Monday, 24 September 2012

Ibiza City and beyond


August 1-2  2012

We managed to get up early for our short hop up to Ibiza City on the east coast. Again there was no wind so it was just a case of motoring on over. The main harbour at Ibiza City is full of very high priced marinas with no room at all to anchor out. We decided we’d try our luck just around the northern point in the next bay, Cala Talamanca, rather than pay HUGE marina fees. We actually expected it to be crowded with boats but were very surprised when we arrived to find the large bay fairly sparsely populated and had no trouble anchoring fairly close to the shore.

Being a bay in a major city, the water was nowhere as nice as we’d got used to but was still easily clear enough for Rob to snorkel and check the anchor set. Satisfied all was secure we took the dingy in to the beach then walked over the point and right around the marinas and port to visit the old walled town part of the city. It was extremely hot with no breeze at all to provide any relief and long before we actually reached the walls of the old town we’d already decided a taxi would be in order for the trip back later. We had lunch at a quiet little bar just outside the old walls and watched the world go by while we recovered after the hot walk.
It's an imposing entrance to Old Ibiza
Ibiza City existed as a significant settlement long before Roman times but although the current Old City only dates back to the 1600s it is packed with interest and charm. It covers all sides of the high headland on the southern side of the harbour and is well protected behind huge stone defensive walls. Crossing the moat and entering through the town gate gave us a real sense of the old world. From there it was up, up and up the narrow but steep streets and fairly hard work. Behind the high walls the day’s heat seemed greatly amplified. It was well worth the effort however we did pull up short of making it all the way to the big church right at the top. Rehydration was a priority and after a couple of hours wandering around in the heat, the much cooler harbour side bars were calling loudly.

Rob on the walls of Old Ibiza City
This is what you call waterfront living

Ibiza City is the epicentre of the club scene that the island is so well known for but during the day it’s much quieter as the holidaying clubbers are either sleeping the previous night’s activities off in their rooms or have headed out of town to the nearby beaches.
There's no shortage of charm in Old Ibiza

The place was certainly close to Marc’s heart though. He had come here as a 39 year old for what he described as one last, big blow out before turning old (40) and had been one of those clubbers sleeping all day and raving all night. Walking the streets of Ibiza City again stirred many happy memories for him. He was sorely tempted to hit the clubs again that night just for old times’ sake but, by the time we actually got back to the boat, the day’s exertions reminded him that he really wasn’t 39 anymore and of course there was another major hurdle, ‘What would I wear?’ Apparently the Helly Hansen sailing shorts his locker is full of aren’t exactly de rigueur in Pacha.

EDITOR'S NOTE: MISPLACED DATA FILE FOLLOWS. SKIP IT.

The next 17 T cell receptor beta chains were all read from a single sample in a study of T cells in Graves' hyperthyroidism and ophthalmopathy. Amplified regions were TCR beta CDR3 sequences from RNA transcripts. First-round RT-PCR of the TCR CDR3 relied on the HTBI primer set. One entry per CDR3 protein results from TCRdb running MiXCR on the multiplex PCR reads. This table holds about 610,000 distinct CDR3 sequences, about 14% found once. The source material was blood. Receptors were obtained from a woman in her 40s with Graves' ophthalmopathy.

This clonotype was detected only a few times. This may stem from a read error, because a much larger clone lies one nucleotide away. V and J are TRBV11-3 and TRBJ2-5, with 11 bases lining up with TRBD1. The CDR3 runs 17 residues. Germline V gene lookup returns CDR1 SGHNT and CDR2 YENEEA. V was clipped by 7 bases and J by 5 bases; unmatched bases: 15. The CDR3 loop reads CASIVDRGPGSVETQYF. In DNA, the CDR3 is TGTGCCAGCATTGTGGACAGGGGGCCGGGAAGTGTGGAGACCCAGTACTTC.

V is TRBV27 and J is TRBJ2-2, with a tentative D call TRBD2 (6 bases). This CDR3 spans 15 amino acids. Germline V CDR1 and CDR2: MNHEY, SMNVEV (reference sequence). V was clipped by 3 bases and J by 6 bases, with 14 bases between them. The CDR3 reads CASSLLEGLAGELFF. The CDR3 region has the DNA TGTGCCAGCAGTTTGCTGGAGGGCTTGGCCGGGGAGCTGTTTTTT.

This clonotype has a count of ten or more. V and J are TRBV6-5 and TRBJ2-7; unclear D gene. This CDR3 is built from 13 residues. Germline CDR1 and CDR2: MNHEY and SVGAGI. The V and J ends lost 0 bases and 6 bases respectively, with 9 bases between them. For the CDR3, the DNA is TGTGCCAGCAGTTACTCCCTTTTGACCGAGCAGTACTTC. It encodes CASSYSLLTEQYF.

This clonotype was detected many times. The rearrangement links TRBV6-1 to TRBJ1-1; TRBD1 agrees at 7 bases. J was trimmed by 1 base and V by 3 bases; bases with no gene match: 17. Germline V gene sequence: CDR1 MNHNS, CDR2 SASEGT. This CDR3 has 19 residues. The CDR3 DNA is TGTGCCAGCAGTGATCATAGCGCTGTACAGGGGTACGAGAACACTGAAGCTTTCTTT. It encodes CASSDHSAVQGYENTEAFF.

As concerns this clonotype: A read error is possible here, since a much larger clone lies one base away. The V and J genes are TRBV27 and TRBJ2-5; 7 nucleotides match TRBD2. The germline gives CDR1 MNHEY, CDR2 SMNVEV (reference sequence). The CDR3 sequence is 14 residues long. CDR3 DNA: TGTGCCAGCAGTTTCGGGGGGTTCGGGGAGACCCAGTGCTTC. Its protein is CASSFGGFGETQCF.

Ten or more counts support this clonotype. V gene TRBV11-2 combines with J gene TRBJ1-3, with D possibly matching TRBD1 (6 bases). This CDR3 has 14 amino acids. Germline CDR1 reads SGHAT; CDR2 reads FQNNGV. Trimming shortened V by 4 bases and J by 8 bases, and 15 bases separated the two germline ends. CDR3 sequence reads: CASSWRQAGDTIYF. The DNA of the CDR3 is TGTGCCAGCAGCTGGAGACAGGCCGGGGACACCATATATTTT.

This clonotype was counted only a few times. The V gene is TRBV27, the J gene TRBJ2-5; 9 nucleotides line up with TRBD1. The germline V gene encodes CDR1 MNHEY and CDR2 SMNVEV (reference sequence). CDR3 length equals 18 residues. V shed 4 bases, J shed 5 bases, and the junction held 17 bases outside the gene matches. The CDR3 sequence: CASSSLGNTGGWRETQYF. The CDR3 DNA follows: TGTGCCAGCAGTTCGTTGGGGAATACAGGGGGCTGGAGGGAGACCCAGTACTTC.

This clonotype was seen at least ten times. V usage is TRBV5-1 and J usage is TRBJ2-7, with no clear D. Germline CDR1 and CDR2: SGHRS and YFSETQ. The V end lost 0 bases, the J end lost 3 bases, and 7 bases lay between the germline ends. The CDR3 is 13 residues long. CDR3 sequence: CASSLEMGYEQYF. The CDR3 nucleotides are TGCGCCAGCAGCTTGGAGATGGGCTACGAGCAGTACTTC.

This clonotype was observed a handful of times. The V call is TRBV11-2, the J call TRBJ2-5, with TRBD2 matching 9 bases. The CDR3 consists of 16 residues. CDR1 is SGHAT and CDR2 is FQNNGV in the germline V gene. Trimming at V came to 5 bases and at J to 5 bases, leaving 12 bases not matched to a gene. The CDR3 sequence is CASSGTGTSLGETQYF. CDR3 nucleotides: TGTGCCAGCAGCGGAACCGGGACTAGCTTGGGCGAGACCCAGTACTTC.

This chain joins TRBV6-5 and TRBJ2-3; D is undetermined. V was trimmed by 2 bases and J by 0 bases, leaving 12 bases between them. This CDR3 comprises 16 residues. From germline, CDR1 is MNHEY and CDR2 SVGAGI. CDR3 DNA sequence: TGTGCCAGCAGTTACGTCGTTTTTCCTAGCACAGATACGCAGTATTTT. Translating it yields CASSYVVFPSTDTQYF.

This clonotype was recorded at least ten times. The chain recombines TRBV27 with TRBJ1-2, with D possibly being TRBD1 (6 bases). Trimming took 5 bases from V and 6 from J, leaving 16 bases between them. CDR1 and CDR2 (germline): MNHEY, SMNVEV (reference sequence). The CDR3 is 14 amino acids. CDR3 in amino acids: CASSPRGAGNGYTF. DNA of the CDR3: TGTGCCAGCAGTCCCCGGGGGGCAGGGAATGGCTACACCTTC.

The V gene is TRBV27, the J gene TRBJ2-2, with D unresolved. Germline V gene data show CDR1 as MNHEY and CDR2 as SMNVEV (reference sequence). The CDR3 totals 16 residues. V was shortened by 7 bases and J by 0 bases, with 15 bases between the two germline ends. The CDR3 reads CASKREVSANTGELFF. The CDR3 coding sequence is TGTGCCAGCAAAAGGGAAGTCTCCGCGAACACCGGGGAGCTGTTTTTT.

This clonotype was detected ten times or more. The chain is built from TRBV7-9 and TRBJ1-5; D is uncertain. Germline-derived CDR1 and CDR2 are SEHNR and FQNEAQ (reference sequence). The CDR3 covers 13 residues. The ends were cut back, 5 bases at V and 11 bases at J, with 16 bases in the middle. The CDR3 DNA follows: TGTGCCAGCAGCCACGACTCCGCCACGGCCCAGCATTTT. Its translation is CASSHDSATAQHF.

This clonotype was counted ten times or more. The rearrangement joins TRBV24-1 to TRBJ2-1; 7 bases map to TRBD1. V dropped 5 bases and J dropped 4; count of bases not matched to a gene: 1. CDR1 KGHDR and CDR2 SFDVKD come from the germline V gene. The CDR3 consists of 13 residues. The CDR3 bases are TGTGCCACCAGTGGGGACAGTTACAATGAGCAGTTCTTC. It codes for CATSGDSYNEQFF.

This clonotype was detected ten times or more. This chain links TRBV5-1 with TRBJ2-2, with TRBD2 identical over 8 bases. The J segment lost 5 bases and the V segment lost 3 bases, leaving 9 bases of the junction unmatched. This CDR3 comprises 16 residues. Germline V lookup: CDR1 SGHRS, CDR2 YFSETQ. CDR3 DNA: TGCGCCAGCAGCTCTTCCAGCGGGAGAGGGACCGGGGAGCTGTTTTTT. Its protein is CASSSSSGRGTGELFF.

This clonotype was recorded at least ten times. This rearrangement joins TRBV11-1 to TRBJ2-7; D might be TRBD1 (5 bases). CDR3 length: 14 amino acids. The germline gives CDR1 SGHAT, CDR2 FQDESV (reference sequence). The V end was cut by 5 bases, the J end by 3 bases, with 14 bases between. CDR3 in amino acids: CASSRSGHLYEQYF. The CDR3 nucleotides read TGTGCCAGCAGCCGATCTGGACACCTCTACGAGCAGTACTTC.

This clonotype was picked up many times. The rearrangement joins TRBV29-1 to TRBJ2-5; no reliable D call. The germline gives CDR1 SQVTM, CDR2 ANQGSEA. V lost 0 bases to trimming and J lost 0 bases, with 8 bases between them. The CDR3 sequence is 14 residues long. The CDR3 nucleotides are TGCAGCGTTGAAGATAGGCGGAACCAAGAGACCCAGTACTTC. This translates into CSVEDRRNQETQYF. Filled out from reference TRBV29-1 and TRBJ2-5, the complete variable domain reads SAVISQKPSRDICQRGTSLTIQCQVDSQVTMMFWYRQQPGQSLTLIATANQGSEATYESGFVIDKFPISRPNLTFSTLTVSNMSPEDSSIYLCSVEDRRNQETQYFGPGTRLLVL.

On our return to Alcheringa we were really disappointed to discover our first loss through theft whilst in the Med. We always lock up whenever we leave the boat even though we had previously encountered no sign of problems anywhere on our travels. Unfortunately, here, Rob had left his mask and snorkel hanging on the stern safety rail to dry after diving to check the anchor when we came in and they disappeared while we were ashore. They were his good set he uses scuba diving and far from cheap so he was very  unimpressed. The thought that someone had been on our boat was also very disconcerting.

The dissapointing thing is that most thefts from yachts in the Med are actually perpertrated by other yachties. A former skipper of ours had even told us of a supposedly well known saying amongst English cruisers, 'We British equip our yachts to go cruising. The French go cruising to equip their yachts.' Apologies to our Franco friends. We personaly are not so sure about the acuracy of that statement but regardless, we now leave nothing on deck whenever we leave the boat.

We had planned to spend a couple of days in the city but a low swell swept around the point into the bay all night causing the boat to roll quite uncomfortably making sleep a very interrupted affair. Next morning we decided we’d grab a few fresh food supplies from the nearby supermarket and head further up the coast to hopefully to a more comfortable anchorage before saying goodbye to Ibiza . After our extended period of windless weather, the forecasts now indicated that we may get a sailing breeze good enough to take us back across the sixty miles to Mallorca the next day but the wind was likely to be short lived. It was now or never if we wanted to sail.

With the galley reprovisioned we motored on up the coast and made as short stop in a marina at Puerto de Sta Eulalia to visit the fuel dock and fill up our 200 litre diesel tank and then moved on to nice little bay between steep headlands, Cala Boix. We arrived in plenty of time to enjoy a good snorkel around the rocky cliffs and into the beach which was comprised of very dark sand. It was obviously some sort of mineral base and we watched many people sit along the waters edge and literally  coat themselves in a thick layer of the wet sand. They would then let it bake on in the sun before washing off in the sea.
Cala Boix - Our final anchorage on Ibiza

A moderate wind blew through the night but came straight over the cliffs so we were well protected from any swell and enjoyed a well needed sleep because we were heading to sea early in the morning.

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